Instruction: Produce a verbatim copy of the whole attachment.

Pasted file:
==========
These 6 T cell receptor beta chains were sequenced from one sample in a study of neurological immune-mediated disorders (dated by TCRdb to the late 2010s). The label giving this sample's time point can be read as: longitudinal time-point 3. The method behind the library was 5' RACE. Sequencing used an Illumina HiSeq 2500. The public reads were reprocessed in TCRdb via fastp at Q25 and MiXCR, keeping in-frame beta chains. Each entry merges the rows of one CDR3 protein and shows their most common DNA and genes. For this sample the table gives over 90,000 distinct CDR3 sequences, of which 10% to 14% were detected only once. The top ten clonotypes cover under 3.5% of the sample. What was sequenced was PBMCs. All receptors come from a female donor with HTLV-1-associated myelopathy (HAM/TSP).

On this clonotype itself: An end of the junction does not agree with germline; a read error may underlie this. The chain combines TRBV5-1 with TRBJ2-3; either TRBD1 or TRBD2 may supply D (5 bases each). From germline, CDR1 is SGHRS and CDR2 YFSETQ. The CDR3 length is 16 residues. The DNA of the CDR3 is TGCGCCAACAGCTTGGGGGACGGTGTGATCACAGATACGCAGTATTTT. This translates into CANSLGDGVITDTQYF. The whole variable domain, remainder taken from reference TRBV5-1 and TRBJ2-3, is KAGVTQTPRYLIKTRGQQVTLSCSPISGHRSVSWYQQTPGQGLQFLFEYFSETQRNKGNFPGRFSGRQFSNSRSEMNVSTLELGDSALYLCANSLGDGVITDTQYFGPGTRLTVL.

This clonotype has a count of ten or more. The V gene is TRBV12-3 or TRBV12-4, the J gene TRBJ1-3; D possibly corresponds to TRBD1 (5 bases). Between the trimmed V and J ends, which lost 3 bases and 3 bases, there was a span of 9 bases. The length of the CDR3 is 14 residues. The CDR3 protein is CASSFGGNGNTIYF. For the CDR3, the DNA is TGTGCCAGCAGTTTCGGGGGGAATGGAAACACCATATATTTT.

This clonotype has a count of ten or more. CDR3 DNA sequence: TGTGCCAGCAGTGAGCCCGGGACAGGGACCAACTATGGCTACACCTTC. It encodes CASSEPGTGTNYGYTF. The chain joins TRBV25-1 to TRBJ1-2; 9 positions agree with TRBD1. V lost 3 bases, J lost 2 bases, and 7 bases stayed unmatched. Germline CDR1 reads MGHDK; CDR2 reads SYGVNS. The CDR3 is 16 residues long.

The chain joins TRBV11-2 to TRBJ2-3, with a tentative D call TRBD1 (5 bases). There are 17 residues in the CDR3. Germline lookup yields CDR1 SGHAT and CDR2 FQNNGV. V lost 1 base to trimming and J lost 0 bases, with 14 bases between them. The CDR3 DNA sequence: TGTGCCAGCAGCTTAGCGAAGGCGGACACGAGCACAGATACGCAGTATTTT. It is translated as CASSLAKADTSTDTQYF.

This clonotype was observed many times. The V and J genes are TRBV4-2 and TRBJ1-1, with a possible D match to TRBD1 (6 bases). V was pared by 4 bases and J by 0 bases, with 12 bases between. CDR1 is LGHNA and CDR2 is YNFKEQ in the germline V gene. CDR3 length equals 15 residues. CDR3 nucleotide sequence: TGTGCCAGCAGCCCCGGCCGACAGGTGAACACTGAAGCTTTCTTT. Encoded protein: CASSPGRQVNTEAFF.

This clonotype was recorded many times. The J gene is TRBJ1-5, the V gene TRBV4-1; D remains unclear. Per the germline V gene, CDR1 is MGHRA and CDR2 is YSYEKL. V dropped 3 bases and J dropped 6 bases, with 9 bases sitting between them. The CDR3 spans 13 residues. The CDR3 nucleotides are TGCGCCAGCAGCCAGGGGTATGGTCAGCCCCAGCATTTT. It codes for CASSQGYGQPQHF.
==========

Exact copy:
These 6 T cell receptor beta chains were sequenced from one sample in a study of neurological immune-mediated disorders (dated by TCRdb to the late 2010s). The label giving this sample's time point can be read as: longitudinal time-point 3. The method behind the library was 5' RACE. Sequencing used an Illumina HiSeq 2500. The public reads were reprocessed in TCRdb via fastp at Q25 and MiXCR, keeping in-frame beta chains. Each entry merges the rows of one CDR3 protein and shows their most common DNA and genes. For this sample the table gives over 90,000 distinct CDR3 sequences, of which 10% to 14% were detected only once. The top ten clonotypes cover under 3.5% of the sample. What was sequenced was PBMCs. All receptors come from a female donor with HTLV-1-associated myelopathy (HAM/TSP).

On this clonotype itself: An end of the junction does not agree with germline; a read error may underlie this. The chain combines TRBV5-1 with TRBJ2-3; either TRBD1 or TRBD2 may supply D (5 bases each). From germline, CDR1 is SGHRS and CDR2 YFSETQ. The CDR3 length is 16 residues. The DNA of the CDR3 is TGCGCCAACAGCTTGGGGGACGGTGTGATCACAGATACGCAGTATTTT. This translates into CANSLGDGVITDTQYF. The whole variable domain, remainder taken from reference TRBV5-1 and TRBJ2-3, is KAGVTQTPRYLIKTRGQQVTLSCSPISGHRSVSWYQQTPGQGLQFLFEYFSETQRNKGNFPGRFSGRQFSNSRSEMNVSTLELGDSALYLCANSLGDGVITDTQYFGPGTRLTVL.

This clonotype has a count of ten or more. The V gene is TRBV12-3 or TRBV12-4, the J gene TRBJ1-3; D possibly corresponds to TRBD1 (5 bases). Between the trimmed V and J ends, which lost 3 bases and 3 bases, there was a span of 9 bases. The length of the CDR3 is 14 residues. The CDR3 protein is CASSFGGNGNTIYF. For the CDR3, the DNA is TGTGCCAGCAGTTTCGGGGGGAATGGAAACACCATATATTTT.

This clonotype has a count of ten or more. CDR3 DNA sequence: TGTGCCAGCAGTGAGCCCGGGACAGGGACCAACTATGGCTACACCTTC. It encodes CASSEPGTGTNYGYTF. The chain joins TRBV25-1 to TRBJ1-2; 9 positions agree with TRBD1. V lost 3 bases, J lost 2 bases, and 7 bases stayed unmatched. Germline CDR1 reads MGHDK; CDR2 reads SYGVNS. The CDR3 is 16 residues long.

The chain joins TRBV11-2 to TRBJ2-3, with a tentative D call TRBD1 (5 bases). There are 17 residues in the CDR3. Germline lookup yields CDR1 SGHAT and CDR2 FQNNGV. V lost 1 base to trimming and J lost 0 bases, with 14 bases between them. The CDR3 DNA sequence: TGTGCCAGCAGCTTAGCGAAGGCGGACACGAGCACAGATACGCAGTATTTT. It is translated as CASSLAKADTSTDTQYF.

This clonotype was observed many times. The V and J genes are TRBV4-2 and TRBJ1-1, with a possible D match to TRBD1 (6 bases). V was pared by 4 bases and J by 0 bases, with 12 bases between. CDR1 is LGHNA and CDR2 is YNFKEQ in the germline V gene. CDR3 length equals 15 residues. CDR3 nucleotide sequence: TGTGCCAGCAGCCCCGGCCGACAGGTGAACACTGAAGCTTTCTTT. Encoded protein: CASSPGRQVNTEAFF.

This clonotype was recorded many times. The J gene is TRBJ1-5, the V gene TRBV4-1; D remains unclear. Per the germline V gene, CDR1 is MGHRA and CDR2 is YSYEKL. V dropped 3 bases and J dropped 6 bases, with 9 bases sitting between them. The CDR3 spans 13 residues. The CDR3 nucleotides are TGCGCCAGCAGCCAGGGGTATGGTCAGCCCCAGCATTTT. It codes for CASSQGYGQPQHF.